I have many reasons to thank the organisers of the Black Deer Festival, and William Crighton is one of them. None of Crighton’s albums is better than any of his others, but a choice had to be made, and on this album, he covers Eric Bogle’s heartwrenching ‘And the Band Played Waltzing Matilda’ which edged it for me. He is another singer-songwriter who will make you cry with stories of growing up in tiny towns, only this time it’s the outback, and the accent isn’t American.
Number 3: Colter Wall ‘Songs of the Plains‘ (2018)
Colter Wall I discovered in a pocketful of weekly new releases I was trawling through for a radio show. Suddenly it was like Johnny Cash had passed the reins to this astoundingly young Saskatchewan boy, and excitingly we were alive to hear it. The album was released when he was only 23, meaning he hadn’t smoked or drank long enough to sound as sonorous as he did, nor had he lived long enough to have his heart broken that much. ‘Songs of the Plains‘ bucked probability, and this incredibly talented Canadian, upon shoulders of giants, took his place as country-folk’s latest titan.
Number 2: James Elkington ‘Ever-Roving Eye‘ (2017)
I was so pleased that I got to review this album for Americana UK because it is one of the best things to happen to my ears in the last few years. A pupil of Richard Thompson, this Chicago-based Brit has somehow been generally overlooked by the public. Pandemic has meant postponing of tours and stalled what I have no doubt will be a very successful career. You heard it here first. The music is epic, haunting, honest, and the guy can play the guitar like he’s had 40 years more practice than he has.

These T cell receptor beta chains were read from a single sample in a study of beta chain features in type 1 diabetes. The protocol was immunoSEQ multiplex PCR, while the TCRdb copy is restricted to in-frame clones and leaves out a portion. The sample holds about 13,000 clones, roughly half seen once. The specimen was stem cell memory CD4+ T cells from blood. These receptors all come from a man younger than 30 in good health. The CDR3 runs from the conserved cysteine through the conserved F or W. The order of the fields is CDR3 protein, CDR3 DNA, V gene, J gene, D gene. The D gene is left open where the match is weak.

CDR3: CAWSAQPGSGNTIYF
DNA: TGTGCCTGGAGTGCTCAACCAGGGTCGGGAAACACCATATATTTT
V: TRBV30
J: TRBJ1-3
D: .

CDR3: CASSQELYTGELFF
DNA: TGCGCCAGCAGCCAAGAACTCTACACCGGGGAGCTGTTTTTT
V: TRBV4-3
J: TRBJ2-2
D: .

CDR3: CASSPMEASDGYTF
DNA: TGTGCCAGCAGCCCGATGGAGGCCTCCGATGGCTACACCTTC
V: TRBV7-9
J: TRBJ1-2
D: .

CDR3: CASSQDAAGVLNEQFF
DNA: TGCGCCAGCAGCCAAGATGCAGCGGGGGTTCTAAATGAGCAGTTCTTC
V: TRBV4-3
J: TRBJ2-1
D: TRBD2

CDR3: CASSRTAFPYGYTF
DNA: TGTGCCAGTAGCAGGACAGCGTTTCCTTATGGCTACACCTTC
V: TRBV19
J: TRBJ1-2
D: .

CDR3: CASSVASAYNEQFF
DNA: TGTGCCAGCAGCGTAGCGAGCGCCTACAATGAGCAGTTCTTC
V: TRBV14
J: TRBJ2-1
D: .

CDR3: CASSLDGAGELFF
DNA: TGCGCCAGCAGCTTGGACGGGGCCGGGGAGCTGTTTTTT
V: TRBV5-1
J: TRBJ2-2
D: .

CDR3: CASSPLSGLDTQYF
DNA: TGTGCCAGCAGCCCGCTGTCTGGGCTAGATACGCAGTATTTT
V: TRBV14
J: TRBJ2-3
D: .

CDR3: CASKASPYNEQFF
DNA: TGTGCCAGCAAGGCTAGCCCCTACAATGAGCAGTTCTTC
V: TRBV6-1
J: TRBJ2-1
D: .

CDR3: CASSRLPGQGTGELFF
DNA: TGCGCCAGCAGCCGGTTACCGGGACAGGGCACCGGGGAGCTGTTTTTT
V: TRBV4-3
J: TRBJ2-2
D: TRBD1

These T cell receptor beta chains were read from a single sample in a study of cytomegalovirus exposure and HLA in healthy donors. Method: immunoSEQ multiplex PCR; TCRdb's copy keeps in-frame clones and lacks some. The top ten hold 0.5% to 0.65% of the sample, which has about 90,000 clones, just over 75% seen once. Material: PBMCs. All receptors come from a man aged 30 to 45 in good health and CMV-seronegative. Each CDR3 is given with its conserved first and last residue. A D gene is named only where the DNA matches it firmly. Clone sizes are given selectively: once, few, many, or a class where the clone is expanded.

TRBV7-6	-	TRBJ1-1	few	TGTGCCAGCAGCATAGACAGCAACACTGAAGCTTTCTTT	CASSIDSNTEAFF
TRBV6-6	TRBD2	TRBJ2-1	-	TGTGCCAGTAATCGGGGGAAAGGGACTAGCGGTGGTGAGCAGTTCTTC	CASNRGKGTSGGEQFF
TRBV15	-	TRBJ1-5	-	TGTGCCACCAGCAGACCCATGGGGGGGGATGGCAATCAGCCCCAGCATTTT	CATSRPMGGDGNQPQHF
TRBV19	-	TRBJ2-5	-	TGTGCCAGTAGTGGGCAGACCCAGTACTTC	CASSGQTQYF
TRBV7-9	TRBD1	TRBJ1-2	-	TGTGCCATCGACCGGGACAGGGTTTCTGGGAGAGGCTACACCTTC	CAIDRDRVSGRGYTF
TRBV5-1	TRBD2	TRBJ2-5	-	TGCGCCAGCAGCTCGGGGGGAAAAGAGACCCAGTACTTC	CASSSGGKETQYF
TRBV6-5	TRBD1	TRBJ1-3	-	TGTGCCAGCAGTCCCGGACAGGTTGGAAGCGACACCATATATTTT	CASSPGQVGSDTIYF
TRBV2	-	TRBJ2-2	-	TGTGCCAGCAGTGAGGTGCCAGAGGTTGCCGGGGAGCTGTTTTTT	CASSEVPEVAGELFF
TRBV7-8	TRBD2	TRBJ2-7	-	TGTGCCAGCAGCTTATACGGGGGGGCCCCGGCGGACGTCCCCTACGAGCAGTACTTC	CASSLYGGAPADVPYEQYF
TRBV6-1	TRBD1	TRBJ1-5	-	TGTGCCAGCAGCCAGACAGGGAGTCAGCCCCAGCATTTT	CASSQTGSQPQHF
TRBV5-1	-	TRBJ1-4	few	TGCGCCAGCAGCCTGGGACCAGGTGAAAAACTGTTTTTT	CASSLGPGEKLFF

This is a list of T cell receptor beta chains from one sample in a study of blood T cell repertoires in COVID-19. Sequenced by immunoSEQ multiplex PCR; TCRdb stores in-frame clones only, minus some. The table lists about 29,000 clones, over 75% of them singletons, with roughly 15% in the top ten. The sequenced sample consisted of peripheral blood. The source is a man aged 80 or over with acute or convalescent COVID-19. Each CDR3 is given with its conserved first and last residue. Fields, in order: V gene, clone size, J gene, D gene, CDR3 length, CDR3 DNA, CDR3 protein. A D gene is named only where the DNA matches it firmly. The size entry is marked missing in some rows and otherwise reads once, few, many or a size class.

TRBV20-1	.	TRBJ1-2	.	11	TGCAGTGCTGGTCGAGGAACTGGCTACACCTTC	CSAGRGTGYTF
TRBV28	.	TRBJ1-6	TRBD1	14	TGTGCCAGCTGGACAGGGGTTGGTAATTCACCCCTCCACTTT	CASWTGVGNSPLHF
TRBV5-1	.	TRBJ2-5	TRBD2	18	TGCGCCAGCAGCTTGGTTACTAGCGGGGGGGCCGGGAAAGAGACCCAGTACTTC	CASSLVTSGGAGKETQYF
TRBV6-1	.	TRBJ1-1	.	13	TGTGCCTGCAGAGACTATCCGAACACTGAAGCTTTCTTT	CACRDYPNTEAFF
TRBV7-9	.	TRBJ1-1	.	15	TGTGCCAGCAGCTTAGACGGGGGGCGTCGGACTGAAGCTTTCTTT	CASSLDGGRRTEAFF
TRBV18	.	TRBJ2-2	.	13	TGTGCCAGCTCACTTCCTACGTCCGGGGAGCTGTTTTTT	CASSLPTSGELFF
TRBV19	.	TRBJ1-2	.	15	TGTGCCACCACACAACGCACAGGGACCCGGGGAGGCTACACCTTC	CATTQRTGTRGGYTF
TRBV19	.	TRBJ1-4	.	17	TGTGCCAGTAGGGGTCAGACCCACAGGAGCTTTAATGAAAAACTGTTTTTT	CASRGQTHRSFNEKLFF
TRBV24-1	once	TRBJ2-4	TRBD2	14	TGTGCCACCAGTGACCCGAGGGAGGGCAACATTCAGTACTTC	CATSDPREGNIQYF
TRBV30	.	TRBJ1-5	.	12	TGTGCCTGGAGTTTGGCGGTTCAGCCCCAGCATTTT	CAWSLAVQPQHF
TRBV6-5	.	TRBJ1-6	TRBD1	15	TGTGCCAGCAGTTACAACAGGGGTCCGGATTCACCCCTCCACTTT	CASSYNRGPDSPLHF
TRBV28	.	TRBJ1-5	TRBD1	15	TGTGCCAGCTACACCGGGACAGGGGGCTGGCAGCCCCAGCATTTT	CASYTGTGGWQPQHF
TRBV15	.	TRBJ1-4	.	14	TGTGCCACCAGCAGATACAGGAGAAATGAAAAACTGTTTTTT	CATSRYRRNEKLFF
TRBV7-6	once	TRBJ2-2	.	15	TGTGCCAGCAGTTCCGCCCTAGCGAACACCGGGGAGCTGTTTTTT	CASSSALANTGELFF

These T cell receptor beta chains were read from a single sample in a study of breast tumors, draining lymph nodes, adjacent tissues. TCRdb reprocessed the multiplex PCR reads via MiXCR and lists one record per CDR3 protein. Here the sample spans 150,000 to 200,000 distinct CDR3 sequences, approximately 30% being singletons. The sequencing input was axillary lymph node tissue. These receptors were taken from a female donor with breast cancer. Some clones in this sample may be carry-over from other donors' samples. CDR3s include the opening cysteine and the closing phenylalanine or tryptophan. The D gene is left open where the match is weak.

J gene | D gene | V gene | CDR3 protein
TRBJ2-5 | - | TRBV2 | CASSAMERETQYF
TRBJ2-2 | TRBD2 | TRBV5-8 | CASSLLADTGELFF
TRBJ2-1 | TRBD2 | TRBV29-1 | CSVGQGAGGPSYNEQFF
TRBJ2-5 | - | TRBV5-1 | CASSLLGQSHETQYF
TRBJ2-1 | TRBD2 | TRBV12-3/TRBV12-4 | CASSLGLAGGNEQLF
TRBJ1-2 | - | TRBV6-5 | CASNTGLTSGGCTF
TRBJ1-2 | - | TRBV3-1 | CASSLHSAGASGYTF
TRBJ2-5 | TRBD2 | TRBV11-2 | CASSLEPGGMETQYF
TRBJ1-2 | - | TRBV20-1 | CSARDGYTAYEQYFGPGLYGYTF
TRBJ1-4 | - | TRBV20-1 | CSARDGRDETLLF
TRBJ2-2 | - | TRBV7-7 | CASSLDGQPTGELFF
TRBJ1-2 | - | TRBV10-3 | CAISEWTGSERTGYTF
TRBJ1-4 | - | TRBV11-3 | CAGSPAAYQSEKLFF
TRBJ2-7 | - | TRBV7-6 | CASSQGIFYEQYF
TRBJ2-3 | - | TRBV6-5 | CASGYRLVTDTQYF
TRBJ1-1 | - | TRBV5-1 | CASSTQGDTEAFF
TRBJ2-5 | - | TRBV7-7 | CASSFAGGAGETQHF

Number 1: Songs: Ohia ‘Magnolia Electric Co.‘ (2003)
I would be amazed if this didn’t appear on other writers’ lists. Jason Molina’s plaintive tribute to growing up in the Rust Belt is the epitome of americana. This album made me think about how a musician’s location shaped the songs and forever changed my music listening. Every artist is a product of their culture, and that is intrinsically linked to the places they grew up and resided. Molina’s music is steeped in the now silent machinery of Detroit, the failing economy around him, and the sad lack of mental health funding in the US during his life. It’s not just an album, it’s an illuminating snapshot which is one fantastic thing about his music and music generally.